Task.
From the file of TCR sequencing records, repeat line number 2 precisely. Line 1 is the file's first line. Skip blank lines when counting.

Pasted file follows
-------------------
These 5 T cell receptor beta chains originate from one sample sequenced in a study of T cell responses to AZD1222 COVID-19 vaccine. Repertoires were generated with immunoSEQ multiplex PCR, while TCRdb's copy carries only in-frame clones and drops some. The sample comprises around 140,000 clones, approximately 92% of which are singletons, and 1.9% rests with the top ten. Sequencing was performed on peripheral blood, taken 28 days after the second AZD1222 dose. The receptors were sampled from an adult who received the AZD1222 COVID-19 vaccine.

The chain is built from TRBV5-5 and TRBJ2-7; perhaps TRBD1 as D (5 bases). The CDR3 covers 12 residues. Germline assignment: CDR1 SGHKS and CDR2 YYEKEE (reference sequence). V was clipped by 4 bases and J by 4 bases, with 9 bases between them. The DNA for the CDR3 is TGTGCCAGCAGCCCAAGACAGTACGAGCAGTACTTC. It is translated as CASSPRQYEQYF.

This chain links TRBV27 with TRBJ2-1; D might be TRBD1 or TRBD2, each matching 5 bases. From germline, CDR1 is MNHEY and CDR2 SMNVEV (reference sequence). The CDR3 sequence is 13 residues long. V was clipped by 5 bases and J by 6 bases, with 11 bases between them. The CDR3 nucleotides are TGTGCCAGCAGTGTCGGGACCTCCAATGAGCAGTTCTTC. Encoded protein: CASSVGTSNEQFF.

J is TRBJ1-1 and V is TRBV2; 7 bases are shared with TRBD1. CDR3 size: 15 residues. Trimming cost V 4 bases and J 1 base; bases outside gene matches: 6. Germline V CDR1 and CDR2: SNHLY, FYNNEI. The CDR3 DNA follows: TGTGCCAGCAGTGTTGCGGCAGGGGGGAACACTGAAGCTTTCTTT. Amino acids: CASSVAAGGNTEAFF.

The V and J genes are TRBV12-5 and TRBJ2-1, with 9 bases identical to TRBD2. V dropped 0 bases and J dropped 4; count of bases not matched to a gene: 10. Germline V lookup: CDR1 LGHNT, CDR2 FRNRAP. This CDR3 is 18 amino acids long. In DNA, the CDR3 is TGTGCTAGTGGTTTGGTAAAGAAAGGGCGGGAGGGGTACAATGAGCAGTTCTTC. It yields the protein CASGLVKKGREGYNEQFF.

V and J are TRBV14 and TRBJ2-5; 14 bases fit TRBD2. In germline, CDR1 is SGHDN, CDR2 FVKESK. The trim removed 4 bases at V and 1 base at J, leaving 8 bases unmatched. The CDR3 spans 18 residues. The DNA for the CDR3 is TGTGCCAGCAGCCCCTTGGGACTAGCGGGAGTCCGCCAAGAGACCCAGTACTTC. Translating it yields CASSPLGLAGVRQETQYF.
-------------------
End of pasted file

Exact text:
The chain is built from TRBV5-5 and TRBJ2-7; perhaps TRBD1 as D (5 bases). The CDR3 covers 12 residues. Germline assignment: CDR1 SGHKS and CDR2 YYEKEE (reference sequence). V was clipped by 4 bases and J by 4 bases, with 9 bases between them. The DNA for the CDR3 is TGTGCCAGCAGCCCAAGACAGTACGAGCAGTACTTC. It is translated as CASSPRQYEQYF.